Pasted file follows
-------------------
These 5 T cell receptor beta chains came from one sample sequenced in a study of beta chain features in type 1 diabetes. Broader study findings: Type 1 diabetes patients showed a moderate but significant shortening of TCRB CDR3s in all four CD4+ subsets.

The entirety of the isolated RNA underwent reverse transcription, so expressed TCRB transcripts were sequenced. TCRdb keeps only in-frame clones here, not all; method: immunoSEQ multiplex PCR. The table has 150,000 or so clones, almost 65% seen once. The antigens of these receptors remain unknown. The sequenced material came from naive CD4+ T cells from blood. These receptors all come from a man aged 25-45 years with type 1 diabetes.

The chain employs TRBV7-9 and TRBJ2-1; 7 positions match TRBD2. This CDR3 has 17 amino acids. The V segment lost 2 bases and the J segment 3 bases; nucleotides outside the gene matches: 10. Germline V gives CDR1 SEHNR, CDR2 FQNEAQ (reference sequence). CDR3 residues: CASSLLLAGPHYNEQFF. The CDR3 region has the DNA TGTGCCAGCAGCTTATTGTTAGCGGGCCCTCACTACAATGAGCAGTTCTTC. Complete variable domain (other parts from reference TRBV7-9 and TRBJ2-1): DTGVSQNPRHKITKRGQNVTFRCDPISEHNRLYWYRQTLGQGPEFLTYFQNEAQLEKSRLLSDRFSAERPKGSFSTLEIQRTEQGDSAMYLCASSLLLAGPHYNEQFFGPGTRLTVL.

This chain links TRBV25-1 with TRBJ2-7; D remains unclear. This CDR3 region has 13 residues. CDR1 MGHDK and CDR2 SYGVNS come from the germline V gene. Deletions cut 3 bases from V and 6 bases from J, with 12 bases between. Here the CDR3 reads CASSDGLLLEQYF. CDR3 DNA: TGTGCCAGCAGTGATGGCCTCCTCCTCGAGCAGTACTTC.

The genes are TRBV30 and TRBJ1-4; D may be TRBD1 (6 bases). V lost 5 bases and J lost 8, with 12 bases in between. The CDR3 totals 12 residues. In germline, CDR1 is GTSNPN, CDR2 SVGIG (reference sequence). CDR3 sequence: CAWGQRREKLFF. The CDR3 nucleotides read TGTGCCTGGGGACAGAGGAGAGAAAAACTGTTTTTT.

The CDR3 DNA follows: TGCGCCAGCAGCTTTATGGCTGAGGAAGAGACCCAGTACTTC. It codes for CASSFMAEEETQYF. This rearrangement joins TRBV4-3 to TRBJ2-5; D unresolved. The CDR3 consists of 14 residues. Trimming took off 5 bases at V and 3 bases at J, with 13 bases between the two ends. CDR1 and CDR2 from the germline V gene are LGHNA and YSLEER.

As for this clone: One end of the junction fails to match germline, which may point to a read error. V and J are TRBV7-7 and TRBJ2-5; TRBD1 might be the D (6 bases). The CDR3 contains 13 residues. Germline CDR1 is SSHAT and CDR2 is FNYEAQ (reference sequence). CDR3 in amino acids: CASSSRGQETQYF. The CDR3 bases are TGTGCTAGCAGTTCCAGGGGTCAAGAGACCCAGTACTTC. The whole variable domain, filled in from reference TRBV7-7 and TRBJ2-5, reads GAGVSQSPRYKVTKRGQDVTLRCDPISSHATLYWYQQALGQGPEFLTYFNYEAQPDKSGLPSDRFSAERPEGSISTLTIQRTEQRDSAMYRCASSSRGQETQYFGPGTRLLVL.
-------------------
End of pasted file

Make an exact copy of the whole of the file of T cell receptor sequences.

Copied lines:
These 5 T cell receptor beta chains came from one sample sequenced in a study of beta chain features in type 1 diabetes. Broader study findings: Type 1 diabetes patients showed a moderate but significant shortening of TCRB CDR3s in all four CD4+ subsets.

The entirety of the isolated RNA underwent reverse transcription, so expressed TCRB transcripts were sequenced. TCRdb keeps only in-frame clones here, not all; method: immunoSEQ multiplex PCR. The table has 150,000 or so clones, almost 65% seen once. The antigens of these receptors remain unknown. The sequenced material came from naive CD4+ T cells from blood. These receptors all come from a man aged 25-45 years with type 1 diabetes.

The chain employs TRBV7-9 and TRBJ2-1; 7 positions match TRBD2. This CDR3 has 17 amino acids. The V segment lost 2 bases and the J segment 3 bases; nucleotides outside the gene matches: 10. Germline V gives CDR1 SEHNR, CDR2 FQNEAQ (reference sequence). CDR3 residues: CASSLLLAGPHYNEQFF. The CDR3 region has the DNA TGTGCCAGCAGCTTATTGTTAGCGGGCCCTCACTACAATGAGCAGTTCTTC. Complete variable domain (other parts from reference TRBV7-9 and TRBJ2-1): DTGVSQNPRHKITKRGQNVTFRCDPISEHNRLYWYRQTLGQGPEFLTYFQNEAQLEKSRLLSDRFSAERPKGSFSTLEIQRTEQGDSAMYLCASSLLLAGPHYNEQFFGPGTRLTVL.

This chain links TRBV25-1 with TRBJ2-7; D remains unclear. This CDR3 region has 13 residues. CDR1 MGHDK and CDR2 SYGVNS come from the germline V gene. Deletions cut 3 bases from V and 6 bases from J, with 12 bases between. Here the CDR3 reads CASSDGLLLEQYF. CDR3 DNA: TGTGCCAGCAGTGATGGCCTCCTCCTCGAGCAGTACTTC.

The genes are TRBV30 and TRBJ1-4; D may be TRBD1 (6 bases). V lost 5 bases and J lost 8, with 12 bases in between. The CDR3 totals 12 residues. In germline, CDR1 is GTSNPN, CDR2 SVGIG (reference sequence). CDR3 sequence: CAWGQRREKLFF. The CDR3 nucleotides read TGTGCCTGGGGACAGAGGAGAGAAAAACTGTTTTTT.

The CDR3 DNA follows: TGCGCCAGCAGCTTTATGGCTGAGGAAGAGACCCAGTACTTC. It codes for CASSFMAEEETQYF. This rearrangement joins TRBV4-3 to TRBJ2-5; D unresolved. The CDR3 consists of 14 residues. Trimming took off 5 bases at V and 3 bases at J, with 13 bases between the two ends. CDR1 and CDR2 from the germline V gene are LGHNA and YSLEER.

As for this clone: One end of the junction fails to match germline, which may point to a read error. V and J are TRBV7-7 and TRBJ2-5; TRBD1 might be the D (6 bases). The CDR3 contains 13 residues. Germline CDR1 is SSHAT and CDR2 is FNYEAQ (reference sequence). CDR3 in amino acids: CASSSRGQETQYF. The CDR3 bases are TGTGCTAGCAGTTCCAGGGGTCAAGAGACCCAGTACTTC. The whole variable domain, filled in from reference TRBV7-7 and TRBJ2-5, reads GAGVSQSPRYKVTKRGQDVTLRCDPISSHATLYWYQQALGQGPEFLTYFNYEAQPDKSGLPSDRFSAERPEGSISTLTIQRTEQRDSAMYRCASSSRGQETQYFGPGTRLLVL.